So, it is possible that in the next few years we will see a lot of the good old political shows, which the world has not seen since the collapse of the communist bloc. We will see party congresses, and Central Committee plenary sessions, and a lot of “elections” (with pre-arranged results). The party might be coming back, even though it is not clear whether it will make any difference as long as the actual policy is concerned.

Previous posts on the delay in the conference opening can be found here.

Read the full story here:
Rubber-stamping session
Korea Times
Andrei Lankov


Rason: beyond Pyongyang lies a different world

Sunday, September 26th, 2010

Michael Rank writes in the Guardian:

If Pyongyang is North Korea’s showpiece city – albeit an empty and forbidding place – then the country’s interior is something else altogether.

In this desolate city [Rason] 800 kilometres from the capital, the main square turns to a sea of mud in the rain, and there are no street lights so it’s impossible to avoid the puddles at night.

Rason is 50km from the border with China, over a twisting dirt track through the mountains, but it could be another planet.

The cities on the Chinese side are frenetic with activity, skyscrapers sprouting like mushrooms in the rain and traffic jams unavoidable. Rason couldn’t be more different, stuck in a Stalinist time warp. Traffic chiefly consists of ox carts and Chinese lorries. Roads are repaired by teams of workers armed with shovels and picks.

Tourists are a rarity, just 20 so far this year and none at all in 2009, according to Simon Cockerell of Beijing-based Koryo Tours, which specialises in travel to North Korea.

Officially this is a “free economic and trade zone”. In practice that special designation doesn’t appear to make much difference.

The overwhelming majority of those who do venture in are Chinese, many of them lured by the area’s only apparent growth industry – a glittering casino and hotel built by a Hong-Kong multimillionaire.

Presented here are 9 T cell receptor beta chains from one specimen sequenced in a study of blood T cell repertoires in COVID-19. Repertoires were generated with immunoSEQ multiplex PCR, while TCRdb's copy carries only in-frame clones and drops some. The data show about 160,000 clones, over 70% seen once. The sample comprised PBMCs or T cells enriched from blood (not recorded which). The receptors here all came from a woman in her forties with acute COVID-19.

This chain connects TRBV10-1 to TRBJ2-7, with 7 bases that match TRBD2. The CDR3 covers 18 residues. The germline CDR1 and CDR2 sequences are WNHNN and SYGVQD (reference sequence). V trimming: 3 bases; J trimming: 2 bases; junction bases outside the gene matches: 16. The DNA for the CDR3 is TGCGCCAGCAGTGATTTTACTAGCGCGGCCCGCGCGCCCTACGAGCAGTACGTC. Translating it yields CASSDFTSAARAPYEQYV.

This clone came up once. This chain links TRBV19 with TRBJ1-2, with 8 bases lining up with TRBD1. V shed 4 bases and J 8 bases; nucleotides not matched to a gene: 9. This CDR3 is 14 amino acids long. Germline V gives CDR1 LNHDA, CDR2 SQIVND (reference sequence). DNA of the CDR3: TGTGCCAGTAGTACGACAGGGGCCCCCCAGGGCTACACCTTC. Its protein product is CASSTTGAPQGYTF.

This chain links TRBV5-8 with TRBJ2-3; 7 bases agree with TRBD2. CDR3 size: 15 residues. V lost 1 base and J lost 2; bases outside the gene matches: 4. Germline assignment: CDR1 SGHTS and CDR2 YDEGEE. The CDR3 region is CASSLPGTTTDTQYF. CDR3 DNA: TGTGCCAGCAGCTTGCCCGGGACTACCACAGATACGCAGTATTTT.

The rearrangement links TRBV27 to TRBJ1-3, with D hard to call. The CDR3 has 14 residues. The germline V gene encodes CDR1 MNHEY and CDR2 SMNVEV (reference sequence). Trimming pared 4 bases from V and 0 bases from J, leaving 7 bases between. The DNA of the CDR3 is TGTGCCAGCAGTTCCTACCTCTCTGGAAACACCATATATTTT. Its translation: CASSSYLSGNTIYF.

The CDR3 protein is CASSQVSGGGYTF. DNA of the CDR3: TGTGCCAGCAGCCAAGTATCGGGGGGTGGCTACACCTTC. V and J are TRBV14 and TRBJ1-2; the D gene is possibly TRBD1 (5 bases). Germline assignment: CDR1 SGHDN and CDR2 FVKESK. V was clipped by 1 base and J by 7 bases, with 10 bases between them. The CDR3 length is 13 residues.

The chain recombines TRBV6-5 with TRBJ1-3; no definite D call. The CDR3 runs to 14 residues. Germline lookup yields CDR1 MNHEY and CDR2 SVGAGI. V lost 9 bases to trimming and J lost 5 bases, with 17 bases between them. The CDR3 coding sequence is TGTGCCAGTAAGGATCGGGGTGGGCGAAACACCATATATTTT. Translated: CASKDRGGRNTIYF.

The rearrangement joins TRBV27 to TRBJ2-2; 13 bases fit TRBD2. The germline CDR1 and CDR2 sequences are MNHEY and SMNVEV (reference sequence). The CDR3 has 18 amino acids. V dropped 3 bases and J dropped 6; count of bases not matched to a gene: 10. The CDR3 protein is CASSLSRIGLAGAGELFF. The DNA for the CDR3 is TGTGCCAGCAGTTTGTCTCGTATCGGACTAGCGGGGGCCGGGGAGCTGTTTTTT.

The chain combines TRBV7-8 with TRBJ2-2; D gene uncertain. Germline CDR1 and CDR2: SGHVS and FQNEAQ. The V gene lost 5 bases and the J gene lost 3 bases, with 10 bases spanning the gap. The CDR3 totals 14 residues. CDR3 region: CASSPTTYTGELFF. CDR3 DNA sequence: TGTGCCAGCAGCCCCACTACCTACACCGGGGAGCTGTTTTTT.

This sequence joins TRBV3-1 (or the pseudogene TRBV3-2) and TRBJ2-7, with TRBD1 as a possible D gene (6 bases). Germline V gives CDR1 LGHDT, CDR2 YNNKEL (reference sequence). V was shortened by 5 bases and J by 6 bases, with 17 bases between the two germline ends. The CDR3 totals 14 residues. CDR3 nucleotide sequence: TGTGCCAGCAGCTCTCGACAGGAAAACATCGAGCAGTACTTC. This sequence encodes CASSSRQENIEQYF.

The Emperor casino was supposed to have shut its doors in 2005 after a senior Chinese transport official gambled away more than 3.5 million yuan (£340,000), much of it public money.

But a few dozen Chinese were observed gambling in the smoky windowless rooms on the top floor of the venue on a recent evening.

Near the casino there is a small island that is linked to the mainland by a short causeway where tourists can relax over a seafood lunch consisting of raw sea urchins, chargrilled octopus and squid washed down with Chinese beer.

Not that Rason is awash with produce. In the 1990s, an acute famine killed many thousands. Although the worst is over, millions continue to go hungry and in Rason a British- charity, Love North Korean Children, makes enormous efforts to ensure that children in the area get enough to eat.

The charity feeds 2,500 children a day, and the youngsters in the Hahyeon nursery school looked well nourished when this reporter visited. But George Rhee, the charity’s founder and powerhouse, stressed that without the steamed buns his bakery provides “all these children would go hungry”.

Rason’s remoteness means it is easier to evade the central government’s relentless grip and benefit from trade, legal and illicit, with nearby China.

North Korea officially maintains the fiction that all economic activity is state-run. It therefore bans foreigners from visiting private markets which help to relieve dire shortages of even staple foods.

Yet during our visit, the Guardian was encouraged to shop in the market for crab for supper, which was cooked in a local restaurant. Apart from seafood, the market also sells cigarettes and alcohol imported from China.

For travellers who like to learn about their surroundings from the locals, North Korea is probably not the best destination.

The Guardian was closely manmarked by minders and ignored by locals. Local officials have been hoping to attract more tourists to Rason by building a golf course and racetrack, but it is hard to imagine these ever materialising in such an isolated and impoverished location.

Read the full story here:
North Korea: beyond the capital lies a different world
The Guardian
Michael Rank